What is the most challenging aspect of being a mom, and how do you manage it?
For me, the biggest challenge is probably the lack of autonomy. My life is currently a beautiful circus that involves zero personal space, endless requests, and always trying to meet the needs of my little humans. I am someone who always has ideas and creative callings. I am a very reflective person, love my solitude, and thrive when I have the freedom of time and space to indulge my creativity and take care of myself in all the ways I want to. Having to reconcile these things with the demands of motherhood has been challenging, humbling, and full of lessons. My children are hands down my greatest contribution to the world and being their mom is the honor of my life. Balancing that role with those parts of my personality has required a lot of trial and error and calling in support from other people.
Anything else you want us to know?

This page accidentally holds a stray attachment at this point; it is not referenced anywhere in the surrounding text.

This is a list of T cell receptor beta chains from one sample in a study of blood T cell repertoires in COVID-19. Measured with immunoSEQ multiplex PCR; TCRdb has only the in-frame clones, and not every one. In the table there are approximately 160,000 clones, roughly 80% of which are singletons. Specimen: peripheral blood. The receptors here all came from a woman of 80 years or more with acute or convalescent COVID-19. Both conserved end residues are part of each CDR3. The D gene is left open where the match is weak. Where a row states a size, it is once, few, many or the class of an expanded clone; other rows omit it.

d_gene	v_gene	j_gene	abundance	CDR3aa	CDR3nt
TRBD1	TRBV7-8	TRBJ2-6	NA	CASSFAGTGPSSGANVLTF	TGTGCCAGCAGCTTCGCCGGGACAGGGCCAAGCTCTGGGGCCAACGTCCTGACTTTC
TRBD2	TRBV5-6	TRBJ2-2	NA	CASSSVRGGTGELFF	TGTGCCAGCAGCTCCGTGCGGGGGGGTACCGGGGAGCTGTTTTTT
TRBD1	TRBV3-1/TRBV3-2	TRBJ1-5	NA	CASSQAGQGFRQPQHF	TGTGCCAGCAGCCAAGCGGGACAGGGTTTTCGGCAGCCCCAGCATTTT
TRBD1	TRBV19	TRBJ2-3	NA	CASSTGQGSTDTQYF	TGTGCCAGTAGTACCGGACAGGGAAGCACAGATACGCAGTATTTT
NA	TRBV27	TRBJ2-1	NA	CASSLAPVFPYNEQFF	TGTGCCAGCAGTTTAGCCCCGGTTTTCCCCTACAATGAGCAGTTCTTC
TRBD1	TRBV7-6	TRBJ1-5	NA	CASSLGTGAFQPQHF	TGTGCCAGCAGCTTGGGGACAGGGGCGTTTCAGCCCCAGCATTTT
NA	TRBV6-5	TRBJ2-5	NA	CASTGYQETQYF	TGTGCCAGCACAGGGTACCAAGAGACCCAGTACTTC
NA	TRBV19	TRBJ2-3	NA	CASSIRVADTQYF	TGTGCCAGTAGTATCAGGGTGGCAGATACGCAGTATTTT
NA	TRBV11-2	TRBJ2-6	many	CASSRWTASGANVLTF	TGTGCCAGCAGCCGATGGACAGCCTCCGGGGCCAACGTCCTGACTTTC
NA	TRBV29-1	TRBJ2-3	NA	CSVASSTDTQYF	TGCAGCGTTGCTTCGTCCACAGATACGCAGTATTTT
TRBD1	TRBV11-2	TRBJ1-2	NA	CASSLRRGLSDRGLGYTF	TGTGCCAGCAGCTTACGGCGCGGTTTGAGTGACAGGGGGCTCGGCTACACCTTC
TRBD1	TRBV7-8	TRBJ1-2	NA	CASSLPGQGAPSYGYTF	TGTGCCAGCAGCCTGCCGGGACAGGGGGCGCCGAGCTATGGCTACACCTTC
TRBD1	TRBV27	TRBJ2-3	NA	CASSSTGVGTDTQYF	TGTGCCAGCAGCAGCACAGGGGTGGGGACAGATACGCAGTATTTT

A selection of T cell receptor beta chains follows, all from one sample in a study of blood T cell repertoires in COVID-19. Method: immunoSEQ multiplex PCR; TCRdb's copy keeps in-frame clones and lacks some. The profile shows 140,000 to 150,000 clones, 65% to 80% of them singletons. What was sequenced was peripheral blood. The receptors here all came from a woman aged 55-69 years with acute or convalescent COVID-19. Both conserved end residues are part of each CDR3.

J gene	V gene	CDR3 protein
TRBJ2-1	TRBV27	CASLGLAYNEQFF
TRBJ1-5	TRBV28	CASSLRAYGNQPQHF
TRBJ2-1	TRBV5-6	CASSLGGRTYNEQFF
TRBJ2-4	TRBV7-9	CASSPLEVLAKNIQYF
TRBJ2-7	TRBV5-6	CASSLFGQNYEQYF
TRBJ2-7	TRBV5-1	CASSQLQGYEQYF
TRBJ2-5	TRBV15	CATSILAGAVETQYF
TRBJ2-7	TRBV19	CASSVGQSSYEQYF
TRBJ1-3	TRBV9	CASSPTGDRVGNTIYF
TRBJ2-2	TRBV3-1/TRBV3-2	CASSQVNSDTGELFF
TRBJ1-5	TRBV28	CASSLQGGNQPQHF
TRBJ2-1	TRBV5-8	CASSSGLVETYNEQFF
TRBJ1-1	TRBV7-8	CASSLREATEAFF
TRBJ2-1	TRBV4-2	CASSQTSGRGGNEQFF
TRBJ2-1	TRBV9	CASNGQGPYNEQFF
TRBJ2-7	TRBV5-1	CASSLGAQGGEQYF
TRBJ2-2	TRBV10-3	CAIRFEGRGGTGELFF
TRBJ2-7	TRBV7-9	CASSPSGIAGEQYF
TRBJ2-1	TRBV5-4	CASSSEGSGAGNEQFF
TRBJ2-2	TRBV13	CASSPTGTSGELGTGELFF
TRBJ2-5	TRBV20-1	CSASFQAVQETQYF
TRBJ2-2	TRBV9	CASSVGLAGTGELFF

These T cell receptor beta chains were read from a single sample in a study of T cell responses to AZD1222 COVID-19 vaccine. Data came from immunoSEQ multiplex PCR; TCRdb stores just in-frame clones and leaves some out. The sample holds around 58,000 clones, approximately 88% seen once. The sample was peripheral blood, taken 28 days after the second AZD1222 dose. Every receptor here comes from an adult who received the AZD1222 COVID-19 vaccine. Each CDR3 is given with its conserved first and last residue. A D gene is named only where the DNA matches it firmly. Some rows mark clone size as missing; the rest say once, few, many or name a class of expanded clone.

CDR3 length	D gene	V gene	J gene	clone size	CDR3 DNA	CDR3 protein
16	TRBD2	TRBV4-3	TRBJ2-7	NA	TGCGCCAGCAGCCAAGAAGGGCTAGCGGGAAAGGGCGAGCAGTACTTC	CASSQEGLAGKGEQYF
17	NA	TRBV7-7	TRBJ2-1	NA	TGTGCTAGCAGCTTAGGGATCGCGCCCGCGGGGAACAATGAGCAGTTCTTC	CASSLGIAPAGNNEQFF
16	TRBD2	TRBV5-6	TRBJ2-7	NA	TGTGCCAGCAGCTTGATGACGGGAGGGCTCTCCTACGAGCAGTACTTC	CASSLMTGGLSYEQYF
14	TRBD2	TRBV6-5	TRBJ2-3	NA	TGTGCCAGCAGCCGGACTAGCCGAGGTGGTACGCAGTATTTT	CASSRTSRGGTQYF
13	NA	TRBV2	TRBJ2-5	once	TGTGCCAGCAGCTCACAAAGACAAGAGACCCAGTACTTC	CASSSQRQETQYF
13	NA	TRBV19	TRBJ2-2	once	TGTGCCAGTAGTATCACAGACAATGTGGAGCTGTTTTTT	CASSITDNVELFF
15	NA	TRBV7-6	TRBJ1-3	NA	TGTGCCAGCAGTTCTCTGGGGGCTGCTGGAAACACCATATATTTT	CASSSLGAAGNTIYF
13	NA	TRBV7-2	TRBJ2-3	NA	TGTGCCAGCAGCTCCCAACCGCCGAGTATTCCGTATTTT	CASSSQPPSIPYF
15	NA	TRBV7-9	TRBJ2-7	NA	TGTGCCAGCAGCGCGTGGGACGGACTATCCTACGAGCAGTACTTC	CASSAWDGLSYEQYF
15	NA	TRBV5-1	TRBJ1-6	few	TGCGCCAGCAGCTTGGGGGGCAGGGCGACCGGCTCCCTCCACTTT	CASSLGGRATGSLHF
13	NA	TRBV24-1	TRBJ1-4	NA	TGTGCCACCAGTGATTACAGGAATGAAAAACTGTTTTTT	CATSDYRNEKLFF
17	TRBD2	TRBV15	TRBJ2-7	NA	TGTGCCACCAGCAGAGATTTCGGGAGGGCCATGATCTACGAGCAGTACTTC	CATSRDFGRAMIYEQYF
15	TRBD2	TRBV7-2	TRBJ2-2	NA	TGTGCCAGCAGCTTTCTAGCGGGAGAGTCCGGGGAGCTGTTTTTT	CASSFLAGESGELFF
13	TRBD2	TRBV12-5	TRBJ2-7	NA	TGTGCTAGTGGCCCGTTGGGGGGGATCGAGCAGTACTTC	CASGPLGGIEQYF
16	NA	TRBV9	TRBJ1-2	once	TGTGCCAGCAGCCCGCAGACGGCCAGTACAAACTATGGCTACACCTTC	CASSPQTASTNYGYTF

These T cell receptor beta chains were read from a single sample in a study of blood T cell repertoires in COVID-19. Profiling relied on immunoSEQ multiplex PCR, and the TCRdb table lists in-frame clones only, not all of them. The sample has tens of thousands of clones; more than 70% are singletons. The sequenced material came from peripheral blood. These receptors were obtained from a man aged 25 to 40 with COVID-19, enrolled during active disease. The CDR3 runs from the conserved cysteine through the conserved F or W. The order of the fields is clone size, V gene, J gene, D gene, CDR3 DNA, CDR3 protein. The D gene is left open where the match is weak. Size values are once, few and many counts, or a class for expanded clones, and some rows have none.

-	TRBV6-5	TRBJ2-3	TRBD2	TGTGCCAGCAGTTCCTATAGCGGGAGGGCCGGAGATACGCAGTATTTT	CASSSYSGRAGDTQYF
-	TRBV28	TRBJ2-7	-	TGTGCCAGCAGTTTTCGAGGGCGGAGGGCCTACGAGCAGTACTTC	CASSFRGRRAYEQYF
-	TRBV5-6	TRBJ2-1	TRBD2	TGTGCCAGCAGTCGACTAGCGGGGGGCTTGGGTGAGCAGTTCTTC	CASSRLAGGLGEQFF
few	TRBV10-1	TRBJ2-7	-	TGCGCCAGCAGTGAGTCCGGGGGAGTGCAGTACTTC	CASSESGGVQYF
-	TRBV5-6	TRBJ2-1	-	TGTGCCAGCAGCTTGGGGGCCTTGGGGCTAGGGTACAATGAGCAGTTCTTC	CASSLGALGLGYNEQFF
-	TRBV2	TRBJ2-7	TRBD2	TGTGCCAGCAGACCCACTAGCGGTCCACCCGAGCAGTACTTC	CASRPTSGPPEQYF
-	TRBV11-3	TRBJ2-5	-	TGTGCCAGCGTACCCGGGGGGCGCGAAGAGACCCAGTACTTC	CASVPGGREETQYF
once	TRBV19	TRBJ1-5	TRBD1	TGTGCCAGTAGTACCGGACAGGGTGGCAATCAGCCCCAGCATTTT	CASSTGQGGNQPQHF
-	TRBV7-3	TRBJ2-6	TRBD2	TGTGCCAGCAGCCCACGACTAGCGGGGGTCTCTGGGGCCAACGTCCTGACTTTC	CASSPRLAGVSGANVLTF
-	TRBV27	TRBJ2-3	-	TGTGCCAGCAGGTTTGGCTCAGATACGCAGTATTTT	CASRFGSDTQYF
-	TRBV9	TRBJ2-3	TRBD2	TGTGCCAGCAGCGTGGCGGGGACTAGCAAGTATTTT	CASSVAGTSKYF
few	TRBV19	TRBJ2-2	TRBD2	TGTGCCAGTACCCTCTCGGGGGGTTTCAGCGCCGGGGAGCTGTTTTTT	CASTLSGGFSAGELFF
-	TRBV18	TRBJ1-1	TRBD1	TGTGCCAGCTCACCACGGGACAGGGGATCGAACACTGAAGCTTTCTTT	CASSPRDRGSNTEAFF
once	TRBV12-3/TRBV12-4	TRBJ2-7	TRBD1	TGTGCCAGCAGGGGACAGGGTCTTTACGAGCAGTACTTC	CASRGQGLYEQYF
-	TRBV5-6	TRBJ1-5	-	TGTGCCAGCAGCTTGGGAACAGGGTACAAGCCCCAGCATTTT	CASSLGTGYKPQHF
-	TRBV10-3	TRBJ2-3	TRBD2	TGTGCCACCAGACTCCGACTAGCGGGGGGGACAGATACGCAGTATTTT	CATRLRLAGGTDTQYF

I always say motherhood was my greatest unraveling that led to my ultimate becoming, as I feel like I'm more myself now than I ever was before. The identity shift that comes along with becoming a mother can be so tough to navigate. For me, there was a steep learning curve of not only learning how to care for this new, precious human but also how to care for myself along the way. There was also a big process around learning how to slow down and untangle my worth from achievement and external validation. When you're in it, it can feel so tough, but I just want to encourage moms to keep going. Those trials will build resilience, adaptability, and transform you in all the best ways if you let them. Ultimately, motherhood helped me shed a lot of worn out identities and become more of who I always really was. It has been the thing that ultimately led me to living a life guided by my own intuition. If there's one thing I want every mother to know, it's to follow your intuition above all else.